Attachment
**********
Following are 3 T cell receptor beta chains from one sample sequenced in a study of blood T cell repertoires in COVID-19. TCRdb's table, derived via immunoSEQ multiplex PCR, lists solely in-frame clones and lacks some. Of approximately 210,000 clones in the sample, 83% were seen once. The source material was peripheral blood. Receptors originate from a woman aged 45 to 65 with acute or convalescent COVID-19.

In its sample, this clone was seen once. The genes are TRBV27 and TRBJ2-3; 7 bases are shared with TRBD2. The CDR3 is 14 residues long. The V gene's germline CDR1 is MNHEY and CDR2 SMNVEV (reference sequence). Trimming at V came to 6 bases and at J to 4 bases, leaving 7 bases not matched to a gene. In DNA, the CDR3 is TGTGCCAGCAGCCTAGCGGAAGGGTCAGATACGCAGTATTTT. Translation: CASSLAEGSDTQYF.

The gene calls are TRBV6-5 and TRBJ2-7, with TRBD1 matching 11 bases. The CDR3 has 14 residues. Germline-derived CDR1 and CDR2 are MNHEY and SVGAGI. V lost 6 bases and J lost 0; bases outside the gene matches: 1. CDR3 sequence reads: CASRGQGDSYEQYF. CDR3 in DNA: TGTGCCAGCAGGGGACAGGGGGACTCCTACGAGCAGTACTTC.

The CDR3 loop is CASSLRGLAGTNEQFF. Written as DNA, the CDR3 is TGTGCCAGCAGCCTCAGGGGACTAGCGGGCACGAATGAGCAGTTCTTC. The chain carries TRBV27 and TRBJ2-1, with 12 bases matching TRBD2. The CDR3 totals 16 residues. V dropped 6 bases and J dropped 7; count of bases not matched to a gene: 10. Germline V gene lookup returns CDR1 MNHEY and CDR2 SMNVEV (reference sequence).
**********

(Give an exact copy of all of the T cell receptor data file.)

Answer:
Following are 3 T cell receptor beta chains from one sample sequenced in a study of blood T cell repertoires in COVID-19. TCRdb's table, derived via immunoSEQ multiplex PCR, lists solely in-frame clones and lacks some. Of approximately 210,000 clones in the sample, 83% were seen once. The source material was peripheral blood. Receptors originate from a woman aged 45 to 65 with acute or convalescent COVID-19.

In its sample, this clone was seen once. The genes are TRBV27 and TRBJ2-3; 7 bases are shared with TRBD2. The CDR3 is 14 residues long. The V gene's germline CDR1 is MNHEY and CDR2 SMNVEV (reference sequence). Trimming at V came to 6 bases and at J to 4 bases, leaving 7 bases not matched to a gene. In DNA, the CDR3 is TGTGCCAGCAGCCTAGCGGAAGGGTCAGATACGCAGTATTTT. Translation: CASSLAEGSDTQYF.

The gene calls are TRBV6-5 and TRBJ2-7, with TRBD1 matching 11 bases. The CDR3 has 14 residues. Germline-derived CDR1 and CDR2 are MNHEY and SVGAGI. V lost 6 bases and J lost 0; bases outside the gene matches: 1. CDR3 sequence reads: CASRGQGDSYEQYF. CDR3 in DNA: TGTGCCAGCAGGGGACAGGGGGACTCCTACGAGCAGTACTTC.

The CDR3 loop is CASSLRGLAGTNEQFF. Written as DNA, the CDR3 is TGTGCCAGCAGCCTCAGGGGACTAGCGGGCACGAATGAGCAGTTCTTC. The chain carries TRBV27 and TRBJ2-1, with 12 bases matching TRBD2. The CDR3 totals 16 residues. V dropped 6 bases and J dropped 7; count of bases not matched to a gene: 10. Germline V gene lookup returns CDR1 MNHEY and CDR2 SMNVEV (reference sequence).